Input on using a cane for self defense?

Brian King

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@geezer
Geezer, Somebody with limited mobility due to age, illnesses, or injuries has more to face than just their mobility issues. There will likely be a greater fear of falling and greater fear of injury. Many martial students also have fear/reluctance of hurting another human. To swing a fist at someone can be difficult but to swing a stick can be even more so. I am sure with your experience in training the stick you have seen the reluctance manifested in targeting drills and such. With these issues in mind with along with the topic of “using a cane for self defense” a few quick thoughts have come to mind. You already know how to teach targeting, and which targets they might wish to hit to incapacitate or disable their attacker(s) and can certainly teach someone to hit hard and break things. That said, whacking a bag and especially being the one holding the bag can help deliver some confidence.

Just as important or maybe even more so, would be teaching the students how to fall relatively safely and how to get up. An interesting drill for you and your whole class to do that helps teach how to fall while injured and how to possibly get up while injured (this drill will give you tons of empathy to those with injuries or loss of mobility and give you some very good feedback on how to teach these important skills) Have all students take a Jo or Bo sized stick and shove it down their pant leg or tie it ankle and belt. Once the stick is in place – fall, repeatedly. Fall onto stomach, fall onto ‘free’ side, fall onto stick side (yes it might produce stick on bone at least once…this is good) and fall onto back. Practice some forward and backward rolls. Of course, after each fall you must get up but try to get up differently each time for the exploration. Then pair up. One partner has the stick limitation and the other partner trips him up, pushes him down, steps into the space the partner needs to get up or fall, etc. The one with limitations is not fighting back, but rather enjoying the exploration of falling and getting up with a partner that is getting in the way and helping the exploration of unexpected choices and chaos.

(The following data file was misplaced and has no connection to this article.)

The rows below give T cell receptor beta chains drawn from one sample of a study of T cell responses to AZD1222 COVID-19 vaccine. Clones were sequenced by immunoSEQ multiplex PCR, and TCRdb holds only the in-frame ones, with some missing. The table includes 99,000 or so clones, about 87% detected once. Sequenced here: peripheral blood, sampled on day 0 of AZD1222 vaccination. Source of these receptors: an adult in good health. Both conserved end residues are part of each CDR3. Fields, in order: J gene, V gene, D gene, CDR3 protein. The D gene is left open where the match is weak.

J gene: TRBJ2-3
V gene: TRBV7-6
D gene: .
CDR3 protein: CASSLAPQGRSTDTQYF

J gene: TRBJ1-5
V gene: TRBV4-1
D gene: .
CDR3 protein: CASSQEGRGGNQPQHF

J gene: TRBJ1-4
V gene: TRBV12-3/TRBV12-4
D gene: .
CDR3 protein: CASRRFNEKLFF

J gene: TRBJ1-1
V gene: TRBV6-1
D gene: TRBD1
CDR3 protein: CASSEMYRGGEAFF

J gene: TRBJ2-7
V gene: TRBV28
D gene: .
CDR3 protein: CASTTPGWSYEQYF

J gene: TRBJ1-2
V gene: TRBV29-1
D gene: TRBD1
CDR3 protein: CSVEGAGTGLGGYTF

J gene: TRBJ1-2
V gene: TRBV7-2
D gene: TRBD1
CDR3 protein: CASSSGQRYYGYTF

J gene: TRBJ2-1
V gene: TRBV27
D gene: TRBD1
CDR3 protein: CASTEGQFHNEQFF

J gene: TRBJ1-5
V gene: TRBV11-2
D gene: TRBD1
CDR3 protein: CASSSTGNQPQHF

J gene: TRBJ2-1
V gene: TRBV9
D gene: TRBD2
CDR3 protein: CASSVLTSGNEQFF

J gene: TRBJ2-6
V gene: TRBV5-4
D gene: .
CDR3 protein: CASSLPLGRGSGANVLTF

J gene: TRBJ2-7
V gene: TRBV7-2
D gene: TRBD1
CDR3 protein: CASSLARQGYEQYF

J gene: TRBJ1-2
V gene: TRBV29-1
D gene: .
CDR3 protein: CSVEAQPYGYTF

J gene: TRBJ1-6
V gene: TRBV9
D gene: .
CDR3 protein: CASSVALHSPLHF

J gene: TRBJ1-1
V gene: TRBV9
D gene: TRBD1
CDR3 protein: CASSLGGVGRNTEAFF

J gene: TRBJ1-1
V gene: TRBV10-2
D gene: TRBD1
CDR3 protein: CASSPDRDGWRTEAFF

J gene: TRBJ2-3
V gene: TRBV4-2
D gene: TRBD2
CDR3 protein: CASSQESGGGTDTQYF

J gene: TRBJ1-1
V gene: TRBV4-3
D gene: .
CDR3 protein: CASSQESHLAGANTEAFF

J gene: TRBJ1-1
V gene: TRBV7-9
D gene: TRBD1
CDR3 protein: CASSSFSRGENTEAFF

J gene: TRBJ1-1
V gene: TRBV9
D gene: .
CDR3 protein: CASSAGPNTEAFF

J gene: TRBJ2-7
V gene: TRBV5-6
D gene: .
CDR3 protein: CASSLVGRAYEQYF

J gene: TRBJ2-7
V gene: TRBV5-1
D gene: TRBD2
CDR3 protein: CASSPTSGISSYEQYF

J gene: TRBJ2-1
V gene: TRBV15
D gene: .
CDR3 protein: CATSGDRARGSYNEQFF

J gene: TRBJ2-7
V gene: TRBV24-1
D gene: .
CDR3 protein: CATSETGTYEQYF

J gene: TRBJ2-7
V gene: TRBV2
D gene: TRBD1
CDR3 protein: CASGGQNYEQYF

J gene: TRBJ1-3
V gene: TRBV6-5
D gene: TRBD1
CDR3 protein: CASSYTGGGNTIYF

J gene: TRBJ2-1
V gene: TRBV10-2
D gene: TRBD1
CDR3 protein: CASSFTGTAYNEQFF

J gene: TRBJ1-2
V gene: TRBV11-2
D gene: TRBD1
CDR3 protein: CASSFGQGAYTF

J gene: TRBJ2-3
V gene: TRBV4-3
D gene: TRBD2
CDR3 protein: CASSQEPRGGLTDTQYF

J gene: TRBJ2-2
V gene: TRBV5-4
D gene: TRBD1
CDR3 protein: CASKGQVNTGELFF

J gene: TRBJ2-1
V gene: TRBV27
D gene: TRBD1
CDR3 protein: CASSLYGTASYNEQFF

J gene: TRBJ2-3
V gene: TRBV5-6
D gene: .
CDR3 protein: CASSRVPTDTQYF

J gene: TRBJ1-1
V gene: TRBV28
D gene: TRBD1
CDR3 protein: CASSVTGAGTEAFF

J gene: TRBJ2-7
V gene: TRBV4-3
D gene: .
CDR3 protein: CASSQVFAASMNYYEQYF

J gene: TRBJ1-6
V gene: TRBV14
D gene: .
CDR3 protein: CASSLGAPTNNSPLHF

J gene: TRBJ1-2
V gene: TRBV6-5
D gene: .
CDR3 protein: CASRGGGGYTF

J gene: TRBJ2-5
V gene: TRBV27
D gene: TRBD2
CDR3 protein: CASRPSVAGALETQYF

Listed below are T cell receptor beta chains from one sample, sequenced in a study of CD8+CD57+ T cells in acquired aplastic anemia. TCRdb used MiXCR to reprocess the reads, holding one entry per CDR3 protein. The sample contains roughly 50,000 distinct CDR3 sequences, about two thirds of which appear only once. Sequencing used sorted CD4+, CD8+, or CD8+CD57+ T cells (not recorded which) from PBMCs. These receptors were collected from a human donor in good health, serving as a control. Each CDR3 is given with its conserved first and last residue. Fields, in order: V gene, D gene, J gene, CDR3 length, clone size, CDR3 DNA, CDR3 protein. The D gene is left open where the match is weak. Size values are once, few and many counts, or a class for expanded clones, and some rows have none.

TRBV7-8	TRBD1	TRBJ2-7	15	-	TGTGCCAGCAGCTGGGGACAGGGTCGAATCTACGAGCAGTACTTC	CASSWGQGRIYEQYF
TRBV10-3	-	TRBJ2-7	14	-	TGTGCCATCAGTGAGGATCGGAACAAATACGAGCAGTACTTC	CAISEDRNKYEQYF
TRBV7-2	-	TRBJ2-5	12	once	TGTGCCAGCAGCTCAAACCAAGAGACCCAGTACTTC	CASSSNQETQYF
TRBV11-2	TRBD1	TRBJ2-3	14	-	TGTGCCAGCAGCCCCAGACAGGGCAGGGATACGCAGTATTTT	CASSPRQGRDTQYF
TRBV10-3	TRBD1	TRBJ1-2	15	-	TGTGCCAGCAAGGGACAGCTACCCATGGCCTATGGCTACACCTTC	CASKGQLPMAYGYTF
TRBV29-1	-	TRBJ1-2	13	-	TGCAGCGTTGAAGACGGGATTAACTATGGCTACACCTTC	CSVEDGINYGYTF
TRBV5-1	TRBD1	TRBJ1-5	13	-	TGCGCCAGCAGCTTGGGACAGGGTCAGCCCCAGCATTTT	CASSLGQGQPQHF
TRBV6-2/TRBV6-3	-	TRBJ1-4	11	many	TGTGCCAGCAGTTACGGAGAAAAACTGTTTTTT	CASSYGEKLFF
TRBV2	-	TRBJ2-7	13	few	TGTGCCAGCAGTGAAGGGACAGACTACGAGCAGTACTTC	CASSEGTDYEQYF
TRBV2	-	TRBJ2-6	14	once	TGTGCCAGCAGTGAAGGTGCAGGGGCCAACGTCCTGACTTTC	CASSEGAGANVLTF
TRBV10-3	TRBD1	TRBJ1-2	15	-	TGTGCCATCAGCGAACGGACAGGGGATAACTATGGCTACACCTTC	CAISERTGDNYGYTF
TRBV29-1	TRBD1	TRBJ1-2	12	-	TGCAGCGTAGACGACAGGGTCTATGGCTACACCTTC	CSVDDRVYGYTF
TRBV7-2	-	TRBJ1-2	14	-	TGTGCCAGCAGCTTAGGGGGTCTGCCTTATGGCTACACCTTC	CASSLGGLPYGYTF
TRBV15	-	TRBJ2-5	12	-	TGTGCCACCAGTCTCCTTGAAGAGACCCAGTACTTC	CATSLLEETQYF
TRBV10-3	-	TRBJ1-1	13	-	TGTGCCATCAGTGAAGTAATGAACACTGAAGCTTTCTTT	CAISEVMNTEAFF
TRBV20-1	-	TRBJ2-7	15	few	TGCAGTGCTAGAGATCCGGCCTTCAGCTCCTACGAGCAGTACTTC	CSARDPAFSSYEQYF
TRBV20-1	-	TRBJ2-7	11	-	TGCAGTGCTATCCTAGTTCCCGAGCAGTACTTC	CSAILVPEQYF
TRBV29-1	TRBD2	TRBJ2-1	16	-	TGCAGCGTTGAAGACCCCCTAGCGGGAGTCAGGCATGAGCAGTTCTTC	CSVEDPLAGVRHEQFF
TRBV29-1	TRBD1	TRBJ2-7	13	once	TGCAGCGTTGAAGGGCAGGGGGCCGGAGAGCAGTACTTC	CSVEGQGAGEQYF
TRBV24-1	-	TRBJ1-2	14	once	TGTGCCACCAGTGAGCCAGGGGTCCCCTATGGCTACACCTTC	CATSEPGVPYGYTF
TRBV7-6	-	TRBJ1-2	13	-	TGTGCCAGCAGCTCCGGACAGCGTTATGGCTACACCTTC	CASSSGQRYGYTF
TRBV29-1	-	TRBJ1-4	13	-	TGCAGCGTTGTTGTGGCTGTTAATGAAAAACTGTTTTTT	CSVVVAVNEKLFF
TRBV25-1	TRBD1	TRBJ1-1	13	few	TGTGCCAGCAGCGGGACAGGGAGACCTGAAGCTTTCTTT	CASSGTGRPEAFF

So, the person with the cane is in a self defense scenario and has taken out the attacker’s knee, groin, or throat and is able to limp off into the sunset, awesome. But what if instead of that they slip, fall, or are knocked down…now what. Hopefully they kept their wits and their cane. The cane can be used as a stiff and tough frame/shield. A drill to play with would have your students partner up with one getting a stick and the other getting a stomp and kick attitude. The one on the ground must keep both hands on their cane but can move their body how ever they want but they must stay on the ground for this drill. The other partner is allowed to circle, jump, skip, yell, whatever they want as they approach the prone partner and kick at them (make f’n contact, if the students wish or the prone student is new to contact the kicks can be solid pushes rather than strikes) The prone student will quickly learn to use the stick to frame (one end in the ground works very well and is strong) and lightly parry the kick and then be able to counter by levering or simply let the end stick the kicker as they pass by or over. The kickers will want to start out a bit slower and steadier or at least they will want to after catching a surprise stick end. Have them for sake of the drill walk up to the prone partner and without stopping walk right over their partner if able. Then walk up and without changing pace change the walk to a stomping stomp type of walk, then walking up and kicking but without stopping and aiming. The idea is to learn how to target something/someone on the ground with a kick without having to stop or change pace. One is learning how to parry, and counter while grounded with a cane and the other should be learning distancing, commitment to the attack, and how to protect vulnerable targets during the offensive movements.